Epoxy-Repaired Bolted Timber Connections

by R. Richard Avent, (M.ASCE), Assoc. Prof. of Civ. Engrg.; Mississippi State Univ., Starkville, Miss.,
Charles L. Chapman, (M.ASCE), Supervisory Engr.; Robins Air Force Base, Ga.,
Robert H. Howard, Grad. Asst.; Dept. of Civ. Engrg., Georgia Inst. of Tech., Atlanta, Ga.,
Leroy Z. Emkin, (A.M.ASCE), Assoc. Prof. of Civ. Engrg.; Georgia Inst. of Tech., Atlanta, Ga.,

Serial Information: Journal of the Structural Division, 1976, Vol. 102, Issue 4, Pg. 821-838

Document Type: Journal Paper


A major maintenance cost associated with timber construction is the repair of structural members in which checking, cracking, and splitting have occurred, in particular, near bolted joint connections. The use of pressure injected epoxy to repair damaged timber connections has potential as a viable alternative to current repair procedures. To investigate the structural behavior of epoxy-repaired timber connections, a series of experimental studies were conducted to determine: (1) Epoxy-to-wood bond characteristics; and (2) behavior of epoxy-repaired bolted timber connections. Bond tests in both tension and shear showed that the epoxy-to-wood bond is at least as high as the allowable stress in the timber. Tension and bending tests of simple bolted joint connections were even more significant. Using a procedure of loading a defect-free joint to failure, repairing the joint by the epoxy injection method, and reloading the joint to failure, it was found that a 30%-60% increase in strength is obtained, and the stiffness of the joint is increased.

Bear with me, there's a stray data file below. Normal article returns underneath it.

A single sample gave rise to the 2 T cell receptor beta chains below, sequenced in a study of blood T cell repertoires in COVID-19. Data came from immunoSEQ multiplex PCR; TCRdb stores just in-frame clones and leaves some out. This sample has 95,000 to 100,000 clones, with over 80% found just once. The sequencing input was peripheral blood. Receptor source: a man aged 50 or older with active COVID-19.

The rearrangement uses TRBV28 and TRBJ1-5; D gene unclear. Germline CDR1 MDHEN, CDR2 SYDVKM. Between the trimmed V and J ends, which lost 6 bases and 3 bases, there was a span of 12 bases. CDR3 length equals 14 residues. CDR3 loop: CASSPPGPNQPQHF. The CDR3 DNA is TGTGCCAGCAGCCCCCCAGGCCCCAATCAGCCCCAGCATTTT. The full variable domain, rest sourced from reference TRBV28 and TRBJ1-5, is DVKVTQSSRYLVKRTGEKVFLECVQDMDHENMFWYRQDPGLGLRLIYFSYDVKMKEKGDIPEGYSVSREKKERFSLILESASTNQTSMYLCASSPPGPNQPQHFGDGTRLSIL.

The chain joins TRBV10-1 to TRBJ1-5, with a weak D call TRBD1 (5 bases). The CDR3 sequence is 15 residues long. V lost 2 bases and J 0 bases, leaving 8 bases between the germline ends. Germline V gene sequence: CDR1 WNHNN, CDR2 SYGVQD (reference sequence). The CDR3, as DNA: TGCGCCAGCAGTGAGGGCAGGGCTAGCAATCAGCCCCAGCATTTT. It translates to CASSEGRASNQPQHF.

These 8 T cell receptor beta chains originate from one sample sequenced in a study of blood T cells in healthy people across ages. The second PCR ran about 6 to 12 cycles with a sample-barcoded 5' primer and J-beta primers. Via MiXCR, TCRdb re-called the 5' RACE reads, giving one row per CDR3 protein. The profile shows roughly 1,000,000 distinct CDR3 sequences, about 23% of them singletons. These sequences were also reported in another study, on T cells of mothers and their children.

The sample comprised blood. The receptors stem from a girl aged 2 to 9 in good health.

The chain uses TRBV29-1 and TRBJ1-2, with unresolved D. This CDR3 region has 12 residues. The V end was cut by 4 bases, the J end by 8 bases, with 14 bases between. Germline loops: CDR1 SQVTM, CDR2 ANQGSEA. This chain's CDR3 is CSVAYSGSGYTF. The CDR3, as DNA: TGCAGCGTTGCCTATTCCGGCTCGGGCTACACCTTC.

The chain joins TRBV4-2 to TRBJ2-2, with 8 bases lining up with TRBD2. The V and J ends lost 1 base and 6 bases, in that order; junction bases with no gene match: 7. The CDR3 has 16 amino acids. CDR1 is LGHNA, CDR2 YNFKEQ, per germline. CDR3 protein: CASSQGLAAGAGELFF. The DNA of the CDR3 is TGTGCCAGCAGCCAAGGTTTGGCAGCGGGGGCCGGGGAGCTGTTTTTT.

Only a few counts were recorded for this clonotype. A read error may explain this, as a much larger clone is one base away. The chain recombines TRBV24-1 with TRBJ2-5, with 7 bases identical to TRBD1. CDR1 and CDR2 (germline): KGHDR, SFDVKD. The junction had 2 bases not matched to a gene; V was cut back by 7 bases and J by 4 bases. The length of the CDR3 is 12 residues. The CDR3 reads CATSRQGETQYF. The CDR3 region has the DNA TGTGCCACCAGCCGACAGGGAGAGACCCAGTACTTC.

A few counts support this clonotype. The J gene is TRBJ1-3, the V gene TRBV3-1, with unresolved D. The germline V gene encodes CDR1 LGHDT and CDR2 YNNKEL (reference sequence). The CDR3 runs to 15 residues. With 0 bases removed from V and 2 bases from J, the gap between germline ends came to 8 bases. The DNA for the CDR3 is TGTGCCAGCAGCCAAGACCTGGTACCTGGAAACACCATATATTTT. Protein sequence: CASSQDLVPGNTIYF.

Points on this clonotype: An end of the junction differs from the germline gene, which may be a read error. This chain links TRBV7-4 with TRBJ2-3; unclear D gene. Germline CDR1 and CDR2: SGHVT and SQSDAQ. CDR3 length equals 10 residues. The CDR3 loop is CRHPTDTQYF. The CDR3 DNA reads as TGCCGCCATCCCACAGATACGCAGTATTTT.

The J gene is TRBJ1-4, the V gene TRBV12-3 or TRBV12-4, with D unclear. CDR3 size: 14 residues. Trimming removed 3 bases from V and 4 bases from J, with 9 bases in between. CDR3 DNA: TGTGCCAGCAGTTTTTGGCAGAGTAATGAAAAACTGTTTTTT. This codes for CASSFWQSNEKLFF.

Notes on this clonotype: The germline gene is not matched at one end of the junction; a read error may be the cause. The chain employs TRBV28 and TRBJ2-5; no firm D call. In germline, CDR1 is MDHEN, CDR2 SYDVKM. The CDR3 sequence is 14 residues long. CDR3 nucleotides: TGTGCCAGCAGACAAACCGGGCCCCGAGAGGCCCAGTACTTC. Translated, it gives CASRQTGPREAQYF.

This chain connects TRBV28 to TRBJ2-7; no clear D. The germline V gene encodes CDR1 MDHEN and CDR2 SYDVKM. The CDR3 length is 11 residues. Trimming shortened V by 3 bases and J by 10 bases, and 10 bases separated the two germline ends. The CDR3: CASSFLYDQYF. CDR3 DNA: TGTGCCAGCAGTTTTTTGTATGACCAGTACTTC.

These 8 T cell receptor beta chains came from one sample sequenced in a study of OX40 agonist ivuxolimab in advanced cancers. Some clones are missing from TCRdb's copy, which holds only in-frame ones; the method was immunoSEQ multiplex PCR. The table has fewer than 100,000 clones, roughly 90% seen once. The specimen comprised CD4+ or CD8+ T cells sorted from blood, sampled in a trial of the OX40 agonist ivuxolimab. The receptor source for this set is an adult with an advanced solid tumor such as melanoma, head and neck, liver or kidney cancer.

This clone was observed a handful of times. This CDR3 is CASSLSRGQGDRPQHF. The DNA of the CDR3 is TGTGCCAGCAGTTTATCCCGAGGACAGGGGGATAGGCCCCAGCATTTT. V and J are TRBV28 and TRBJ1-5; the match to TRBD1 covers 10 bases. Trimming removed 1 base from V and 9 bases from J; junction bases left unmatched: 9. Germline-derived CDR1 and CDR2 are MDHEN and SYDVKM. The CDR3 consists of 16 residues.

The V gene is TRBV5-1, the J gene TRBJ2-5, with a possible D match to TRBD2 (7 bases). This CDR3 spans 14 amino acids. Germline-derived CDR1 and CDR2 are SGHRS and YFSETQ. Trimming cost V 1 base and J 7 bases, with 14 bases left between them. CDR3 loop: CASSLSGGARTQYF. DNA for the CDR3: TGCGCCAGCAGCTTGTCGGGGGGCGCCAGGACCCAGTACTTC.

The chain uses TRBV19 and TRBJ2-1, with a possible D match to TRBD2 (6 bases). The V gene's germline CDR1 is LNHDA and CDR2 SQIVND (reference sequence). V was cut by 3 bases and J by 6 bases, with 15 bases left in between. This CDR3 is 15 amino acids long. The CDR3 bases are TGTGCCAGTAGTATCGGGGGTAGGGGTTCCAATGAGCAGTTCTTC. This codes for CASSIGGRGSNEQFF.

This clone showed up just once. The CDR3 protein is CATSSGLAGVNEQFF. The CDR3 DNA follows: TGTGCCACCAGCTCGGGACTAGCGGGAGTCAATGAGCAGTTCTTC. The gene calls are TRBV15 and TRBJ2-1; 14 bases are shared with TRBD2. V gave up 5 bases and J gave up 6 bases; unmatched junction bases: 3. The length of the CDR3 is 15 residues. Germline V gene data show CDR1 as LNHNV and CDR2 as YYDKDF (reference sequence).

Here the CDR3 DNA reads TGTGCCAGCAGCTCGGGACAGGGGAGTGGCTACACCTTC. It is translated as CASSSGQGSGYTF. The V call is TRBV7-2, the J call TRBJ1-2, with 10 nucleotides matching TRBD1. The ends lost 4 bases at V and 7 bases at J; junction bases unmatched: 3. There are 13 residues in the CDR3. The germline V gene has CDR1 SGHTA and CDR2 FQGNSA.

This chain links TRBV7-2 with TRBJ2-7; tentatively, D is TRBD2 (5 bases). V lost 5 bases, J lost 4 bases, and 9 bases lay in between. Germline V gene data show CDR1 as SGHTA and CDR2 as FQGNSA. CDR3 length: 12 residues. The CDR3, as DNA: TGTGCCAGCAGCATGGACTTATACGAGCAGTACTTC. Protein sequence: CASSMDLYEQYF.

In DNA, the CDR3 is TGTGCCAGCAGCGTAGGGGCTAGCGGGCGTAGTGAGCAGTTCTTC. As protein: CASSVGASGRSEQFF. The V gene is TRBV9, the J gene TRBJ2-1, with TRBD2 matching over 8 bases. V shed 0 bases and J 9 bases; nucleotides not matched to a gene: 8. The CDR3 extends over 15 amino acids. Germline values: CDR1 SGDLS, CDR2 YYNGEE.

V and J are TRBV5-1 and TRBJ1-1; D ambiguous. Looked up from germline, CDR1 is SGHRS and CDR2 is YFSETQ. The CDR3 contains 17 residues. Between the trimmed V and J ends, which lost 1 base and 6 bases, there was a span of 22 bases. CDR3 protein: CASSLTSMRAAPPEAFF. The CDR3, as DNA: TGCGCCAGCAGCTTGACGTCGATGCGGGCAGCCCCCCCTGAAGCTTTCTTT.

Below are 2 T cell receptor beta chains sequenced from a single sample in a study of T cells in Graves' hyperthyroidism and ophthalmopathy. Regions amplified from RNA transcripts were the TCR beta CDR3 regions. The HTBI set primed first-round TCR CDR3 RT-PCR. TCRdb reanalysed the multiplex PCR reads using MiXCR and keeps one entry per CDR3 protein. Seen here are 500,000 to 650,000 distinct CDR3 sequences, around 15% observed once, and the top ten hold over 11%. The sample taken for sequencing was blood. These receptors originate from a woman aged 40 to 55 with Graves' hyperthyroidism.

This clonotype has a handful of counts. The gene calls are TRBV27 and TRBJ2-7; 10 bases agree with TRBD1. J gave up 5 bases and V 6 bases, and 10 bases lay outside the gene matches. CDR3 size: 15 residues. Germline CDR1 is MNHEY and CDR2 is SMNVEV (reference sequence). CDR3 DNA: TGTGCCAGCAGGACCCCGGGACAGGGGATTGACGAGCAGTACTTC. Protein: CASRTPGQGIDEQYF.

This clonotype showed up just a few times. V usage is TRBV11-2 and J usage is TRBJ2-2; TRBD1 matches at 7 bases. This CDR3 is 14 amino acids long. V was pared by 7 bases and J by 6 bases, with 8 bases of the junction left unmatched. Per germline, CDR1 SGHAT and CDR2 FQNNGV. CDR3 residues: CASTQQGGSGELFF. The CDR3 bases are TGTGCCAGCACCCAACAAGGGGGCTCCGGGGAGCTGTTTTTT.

Subject Headings: Joints | Bonding | Epoxy | Bolted connections | Wood | Wood structures | Tension members | Material failures

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